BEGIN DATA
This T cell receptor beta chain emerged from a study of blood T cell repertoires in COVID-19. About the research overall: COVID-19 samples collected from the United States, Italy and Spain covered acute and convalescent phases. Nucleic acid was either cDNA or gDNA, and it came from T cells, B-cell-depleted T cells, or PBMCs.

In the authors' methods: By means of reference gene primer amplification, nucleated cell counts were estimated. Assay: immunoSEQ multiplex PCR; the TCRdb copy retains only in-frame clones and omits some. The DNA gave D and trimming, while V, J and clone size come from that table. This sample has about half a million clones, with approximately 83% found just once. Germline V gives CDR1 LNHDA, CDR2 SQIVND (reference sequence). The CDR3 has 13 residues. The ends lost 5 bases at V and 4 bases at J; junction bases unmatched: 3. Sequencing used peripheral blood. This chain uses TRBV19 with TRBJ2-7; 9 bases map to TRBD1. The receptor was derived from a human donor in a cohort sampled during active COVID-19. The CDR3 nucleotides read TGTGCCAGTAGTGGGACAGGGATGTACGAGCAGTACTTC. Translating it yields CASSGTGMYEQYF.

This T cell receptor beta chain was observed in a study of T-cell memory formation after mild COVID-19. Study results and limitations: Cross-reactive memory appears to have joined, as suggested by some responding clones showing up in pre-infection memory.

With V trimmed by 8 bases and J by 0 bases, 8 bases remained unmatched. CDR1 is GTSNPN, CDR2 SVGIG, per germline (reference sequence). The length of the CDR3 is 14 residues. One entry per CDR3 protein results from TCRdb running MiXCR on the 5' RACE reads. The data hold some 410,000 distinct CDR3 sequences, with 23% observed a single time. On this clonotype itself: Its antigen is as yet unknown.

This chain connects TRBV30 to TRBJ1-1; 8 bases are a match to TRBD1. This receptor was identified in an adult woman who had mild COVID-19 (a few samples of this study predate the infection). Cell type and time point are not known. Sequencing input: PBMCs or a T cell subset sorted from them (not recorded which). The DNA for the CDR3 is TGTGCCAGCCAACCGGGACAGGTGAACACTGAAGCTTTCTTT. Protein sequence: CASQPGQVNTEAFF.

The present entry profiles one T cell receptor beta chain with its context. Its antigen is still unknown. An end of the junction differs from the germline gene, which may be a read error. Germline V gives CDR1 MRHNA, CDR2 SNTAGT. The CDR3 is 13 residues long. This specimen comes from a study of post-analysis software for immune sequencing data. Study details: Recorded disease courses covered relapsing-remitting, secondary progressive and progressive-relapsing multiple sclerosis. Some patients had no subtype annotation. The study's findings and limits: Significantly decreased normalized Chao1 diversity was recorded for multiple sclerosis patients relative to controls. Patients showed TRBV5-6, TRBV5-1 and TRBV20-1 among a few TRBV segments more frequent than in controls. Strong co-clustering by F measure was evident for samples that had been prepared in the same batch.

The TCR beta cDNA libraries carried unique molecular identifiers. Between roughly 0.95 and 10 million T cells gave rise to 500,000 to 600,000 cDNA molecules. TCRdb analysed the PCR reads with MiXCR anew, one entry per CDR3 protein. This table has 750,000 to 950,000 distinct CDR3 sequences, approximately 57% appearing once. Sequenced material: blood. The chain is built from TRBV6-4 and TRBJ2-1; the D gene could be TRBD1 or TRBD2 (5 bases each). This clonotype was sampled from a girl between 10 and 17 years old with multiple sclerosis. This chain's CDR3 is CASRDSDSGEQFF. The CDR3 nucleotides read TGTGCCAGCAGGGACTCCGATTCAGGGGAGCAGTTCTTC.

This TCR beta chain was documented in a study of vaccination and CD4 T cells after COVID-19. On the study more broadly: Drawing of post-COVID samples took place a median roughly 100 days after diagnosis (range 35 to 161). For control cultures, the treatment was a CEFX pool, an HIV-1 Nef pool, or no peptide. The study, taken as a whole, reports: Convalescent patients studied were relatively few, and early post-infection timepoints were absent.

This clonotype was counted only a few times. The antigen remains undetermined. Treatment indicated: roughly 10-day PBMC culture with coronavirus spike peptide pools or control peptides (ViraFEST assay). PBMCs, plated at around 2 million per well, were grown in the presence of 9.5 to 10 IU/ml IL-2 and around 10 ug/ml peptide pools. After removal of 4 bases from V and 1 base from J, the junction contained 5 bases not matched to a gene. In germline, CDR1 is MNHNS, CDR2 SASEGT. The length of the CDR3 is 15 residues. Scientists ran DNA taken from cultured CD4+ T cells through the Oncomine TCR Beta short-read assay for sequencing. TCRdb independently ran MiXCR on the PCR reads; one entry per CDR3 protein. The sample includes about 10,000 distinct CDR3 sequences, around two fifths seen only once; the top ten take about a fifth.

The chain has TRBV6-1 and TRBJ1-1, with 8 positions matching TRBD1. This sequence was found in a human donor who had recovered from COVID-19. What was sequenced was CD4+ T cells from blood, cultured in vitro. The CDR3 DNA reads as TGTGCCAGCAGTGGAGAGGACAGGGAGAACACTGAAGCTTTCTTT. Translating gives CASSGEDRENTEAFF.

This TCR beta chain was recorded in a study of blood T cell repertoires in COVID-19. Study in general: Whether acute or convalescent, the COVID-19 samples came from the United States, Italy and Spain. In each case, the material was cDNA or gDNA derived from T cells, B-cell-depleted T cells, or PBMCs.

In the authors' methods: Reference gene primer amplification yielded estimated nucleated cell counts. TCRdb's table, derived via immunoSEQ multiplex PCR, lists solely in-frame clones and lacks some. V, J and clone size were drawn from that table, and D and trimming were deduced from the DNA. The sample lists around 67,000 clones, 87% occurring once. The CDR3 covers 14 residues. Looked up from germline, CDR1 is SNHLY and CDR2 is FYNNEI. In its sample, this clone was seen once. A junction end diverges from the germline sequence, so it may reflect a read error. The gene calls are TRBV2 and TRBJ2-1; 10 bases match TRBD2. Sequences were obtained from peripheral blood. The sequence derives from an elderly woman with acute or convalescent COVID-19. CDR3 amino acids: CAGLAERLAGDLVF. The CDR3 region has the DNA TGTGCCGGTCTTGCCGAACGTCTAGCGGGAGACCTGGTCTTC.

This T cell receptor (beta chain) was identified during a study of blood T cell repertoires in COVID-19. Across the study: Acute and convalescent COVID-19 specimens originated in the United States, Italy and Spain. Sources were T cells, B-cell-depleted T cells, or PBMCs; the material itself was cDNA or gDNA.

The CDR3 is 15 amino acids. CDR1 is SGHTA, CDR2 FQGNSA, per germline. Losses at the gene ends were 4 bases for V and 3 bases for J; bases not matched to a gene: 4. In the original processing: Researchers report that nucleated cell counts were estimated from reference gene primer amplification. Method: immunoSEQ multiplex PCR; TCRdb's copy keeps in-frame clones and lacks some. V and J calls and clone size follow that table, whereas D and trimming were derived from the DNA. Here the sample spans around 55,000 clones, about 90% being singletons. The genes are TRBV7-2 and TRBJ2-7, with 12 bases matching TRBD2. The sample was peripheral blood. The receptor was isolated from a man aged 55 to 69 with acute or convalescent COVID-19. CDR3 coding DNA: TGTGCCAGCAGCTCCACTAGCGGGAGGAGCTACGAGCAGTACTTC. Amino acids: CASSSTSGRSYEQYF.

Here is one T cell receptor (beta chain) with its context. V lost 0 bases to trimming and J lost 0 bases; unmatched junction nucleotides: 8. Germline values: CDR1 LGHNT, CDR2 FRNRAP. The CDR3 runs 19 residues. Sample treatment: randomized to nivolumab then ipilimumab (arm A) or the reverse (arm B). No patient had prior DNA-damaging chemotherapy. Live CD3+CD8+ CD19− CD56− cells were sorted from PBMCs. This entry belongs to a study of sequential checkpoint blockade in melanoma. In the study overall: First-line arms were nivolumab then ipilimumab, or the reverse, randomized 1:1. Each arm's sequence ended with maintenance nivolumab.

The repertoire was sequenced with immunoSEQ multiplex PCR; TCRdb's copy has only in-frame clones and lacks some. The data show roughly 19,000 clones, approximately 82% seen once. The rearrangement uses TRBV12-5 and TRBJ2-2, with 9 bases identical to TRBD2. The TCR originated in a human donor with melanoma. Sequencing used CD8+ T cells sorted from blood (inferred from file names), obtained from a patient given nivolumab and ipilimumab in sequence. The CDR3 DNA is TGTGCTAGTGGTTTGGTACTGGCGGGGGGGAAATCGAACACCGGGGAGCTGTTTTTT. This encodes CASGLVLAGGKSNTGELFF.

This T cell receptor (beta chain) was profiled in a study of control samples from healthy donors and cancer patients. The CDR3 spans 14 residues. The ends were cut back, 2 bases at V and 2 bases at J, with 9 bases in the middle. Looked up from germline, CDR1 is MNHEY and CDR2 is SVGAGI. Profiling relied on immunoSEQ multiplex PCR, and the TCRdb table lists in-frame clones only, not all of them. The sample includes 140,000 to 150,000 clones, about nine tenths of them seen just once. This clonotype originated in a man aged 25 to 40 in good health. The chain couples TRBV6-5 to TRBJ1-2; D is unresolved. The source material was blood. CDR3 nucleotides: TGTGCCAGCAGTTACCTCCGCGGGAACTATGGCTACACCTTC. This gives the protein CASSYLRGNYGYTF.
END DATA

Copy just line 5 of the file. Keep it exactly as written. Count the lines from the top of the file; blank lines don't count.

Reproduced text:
This chain connects TRBV30 to TRBJ1-1; 8 bases are a match to TRBD1. This receptor was identified in an adult woman who had mild COVID-19 (a few samples of this study predate the infection). Cell type and time point are not known. Sequencing input: PBMCs or a T cell subset sorted from them (not recorded which). The DNA for the CDR3 is TGTGCCAGCCAACCGGGACAGGTGAACACTGAAGCTTTCTTT. Protein sequence: CASQPGQVNTEAFF.